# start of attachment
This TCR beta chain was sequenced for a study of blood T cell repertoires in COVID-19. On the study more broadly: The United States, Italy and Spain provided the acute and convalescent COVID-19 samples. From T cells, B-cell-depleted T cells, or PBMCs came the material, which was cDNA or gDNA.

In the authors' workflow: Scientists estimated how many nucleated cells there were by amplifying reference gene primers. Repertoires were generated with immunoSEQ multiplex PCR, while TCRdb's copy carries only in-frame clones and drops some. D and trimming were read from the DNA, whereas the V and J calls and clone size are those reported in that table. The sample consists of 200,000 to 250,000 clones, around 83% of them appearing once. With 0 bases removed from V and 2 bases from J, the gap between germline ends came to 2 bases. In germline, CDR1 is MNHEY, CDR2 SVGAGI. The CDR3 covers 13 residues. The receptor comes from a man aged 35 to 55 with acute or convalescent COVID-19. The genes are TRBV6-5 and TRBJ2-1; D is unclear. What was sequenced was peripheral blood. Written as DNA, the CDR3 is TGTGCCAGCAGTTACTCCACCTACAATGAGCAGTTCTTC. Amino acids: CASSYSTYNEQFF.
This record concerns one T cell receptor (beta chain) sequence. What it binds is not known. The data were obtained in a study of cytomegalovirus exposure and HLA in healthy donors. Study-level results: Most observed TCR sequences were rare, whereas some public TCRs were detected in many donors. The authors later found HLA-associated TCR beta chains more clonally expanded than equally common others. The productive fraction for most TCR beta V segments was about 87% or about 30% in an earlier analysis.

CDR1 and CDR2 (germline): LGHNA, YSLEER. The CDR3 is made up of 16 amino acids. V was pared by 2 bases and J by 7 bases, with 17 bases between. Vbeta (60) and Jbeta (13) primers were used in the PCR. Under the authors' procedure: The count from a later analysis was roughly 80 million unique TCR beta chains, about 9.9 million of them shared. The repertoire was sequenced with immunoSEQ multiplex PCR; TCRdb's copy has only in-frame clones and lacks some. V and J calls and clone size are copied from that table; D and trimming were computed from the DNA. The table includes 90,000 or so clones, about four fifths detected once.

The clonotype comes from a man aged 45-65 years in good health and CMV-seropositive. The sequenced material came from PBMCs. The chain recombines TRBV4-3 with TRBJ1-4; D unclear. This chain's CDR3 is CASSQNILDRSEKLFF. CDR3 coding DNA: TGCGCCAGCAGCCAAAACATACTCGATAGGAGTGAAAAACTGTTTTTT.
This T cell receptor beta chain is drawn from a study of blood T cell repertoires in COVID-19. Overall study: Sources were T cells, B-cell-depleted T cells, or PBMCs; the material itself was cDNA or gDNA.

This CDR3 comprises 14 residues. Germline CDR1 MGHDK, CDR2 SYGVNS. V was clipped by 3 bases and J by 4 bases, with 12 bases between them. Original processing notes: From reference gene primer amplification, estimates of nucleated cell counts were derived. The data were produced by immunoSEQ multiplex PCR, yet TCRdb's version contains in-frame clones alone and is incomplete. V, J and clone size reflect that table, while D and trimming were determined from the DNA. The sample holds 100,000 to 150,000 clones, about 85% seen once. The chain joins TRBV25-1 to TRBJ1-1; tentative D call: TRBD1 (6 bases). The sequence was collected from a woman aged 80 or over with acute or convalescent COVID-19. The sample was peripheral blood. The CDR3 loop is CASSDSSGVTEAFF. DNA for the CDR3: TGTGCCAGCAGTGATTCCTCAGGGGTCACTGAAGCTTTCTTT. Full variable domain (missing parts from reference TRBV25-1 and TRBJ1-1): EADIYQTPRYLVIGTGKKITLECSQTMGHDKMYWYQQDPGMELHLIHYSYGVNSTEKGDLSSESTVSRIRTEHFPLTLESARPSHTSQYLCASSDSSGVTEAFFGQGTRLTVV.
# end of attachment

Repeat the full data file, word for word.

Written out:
This TCR beta chain was sequenced for a study of blood T cell repertoires in COVID-19. On the study more broadly: The United States, Italy and Spain provided the acute and convalescent COVID-19 samples. From T cells, B-cell-depleted T cells, or PBMCs came the material, which was cDNA or gDNA.

In the authors' workflow: Scientists estimated how many nucleated cells there were by amplifying reference gene primers. Repertoires were generated with immunoSEQ multiplex PCR, while TCRdb's copy carries only in-frame clones and drops some. D and trimming were read from the DNA, whereas the V and J calls and clone size are those reported in that table. The sample consists of 200,000 to 250,000 clones, around 83% of them appearing once. With 0 bases removed from V and 2 bases from J, the gap between germline ends came to 2 bases. In germline, CDR1 is MNHEY, CDR2 SVGAGI. The CDR3 covers 13 residues. The receptor comes from a man aged 35 to 55 with acute or convalescent COVID-19. The genes are TRBV6-5 and TRBJ2-1; D is unclear. What was sequenced was peripheral blood. Written as DNA, the CDR3 is TGTGCCAGCAGTTACTCCACCTACAATGAGCAGTTCTTC. Amino acids: CASSYSTYNEQFF.
This record concerns one T cell receptor (beta chain) sequence. What it binds is not known. The data were obtained in a study of cytomegalovirus exposure and HLA in healthy donors. Study-level results: Most observed TCR sequences were rare, whereas some public TCRs were detected in many donors. The authors later found HLA-associated TCR beta chains more clonally expanded than equally common others. The productive fraction for most TCR beta V segments was about 87% or about 30% in an earlier analysis.

CDR1 and CDR2 (germline): LGHNA, YSLEER. The CDR3 is made up of 16 amino acids. V was pared by 2 bases and J by 7 bases, with 17 bases between. Vbeta (60) and Jbeta (13) primers were used in the PCR. Under the authors' procedure: The count from a later analysis was roughly 80 million unique TCR beta chains, about 9.9 million of them shared. The repertoire was sequenced with immunoSEQ multiplex PCR; TCRdb's copy has only in-frame clones and lacks some. V and J calls and clone size are copied from that table; D and trimming were computed from the DNA. The table includes 90,000 or so clones, about four fifths detected once.

The clonotype comes from a man aged 45-65 years in good health and CMV-seropositive. The sequenced material came from PBMCs. The chain recombines TRBV4-3 with TRBJ1-4; D unclear. This chain's CDR3 is CASSQNILDRSEKLFF. CDR3 coding DNA: TGCGCCAGCAGCCAAAACATACTCGATAGGAGTGAAAAACTGTTTTTT.
This T cell receptor beta chain is drawn from a study of blood T cell repertoires in COVID-19. Overall study: Sources were T cells, B-cell-depleted T cells, or PBMCs; the material itself was cDNA or gDNA.

This CDR3 comprises 14 residues. Germline CDR1 MGHDK, CDR2 SYGVNS. V was clipped by 3 bases and J by 4 bases, with 12 bases between them. Original processing notes: From reference gene primer amplification, estimates of nucleated cell counts were derived. The data were produced by immunoSEQ multiplex PCR, yet TCRdb's version contains in-frame clones alone and is incomplete. V, J and clone size reflect that table, while D and trimming were determined from the DNA. The sample holds 100,000 to 150,000 clones, about 85% seen once. The chain joins TRBV25-1 to TRBJ1-1; tentative D call: TRBD1 (6 bases). The sequence was collected from a woman aged 80 or over with acute or convalescent COVID-19. The sample was peripheral blood. The CDR3 loop is CASSDSSGVTEAFF. DNA for the CDR3: TGTGCCAGCAGTGATTCCTCAGGGGTCACTGAAGCTTTCTTT. Full variable domain (missing parts from reference TRBV25-1 and TRBJ1-1): EADIYQTPRYLVIGTGKKITLECSQTMGHDKMYWYQQDPGMELHLIHYSYGVNSTEKGDLSSESTVSRIRTEHFPLTLESARPSHTSQYLCASSDSSGVTEAFFGQGTRLTVV.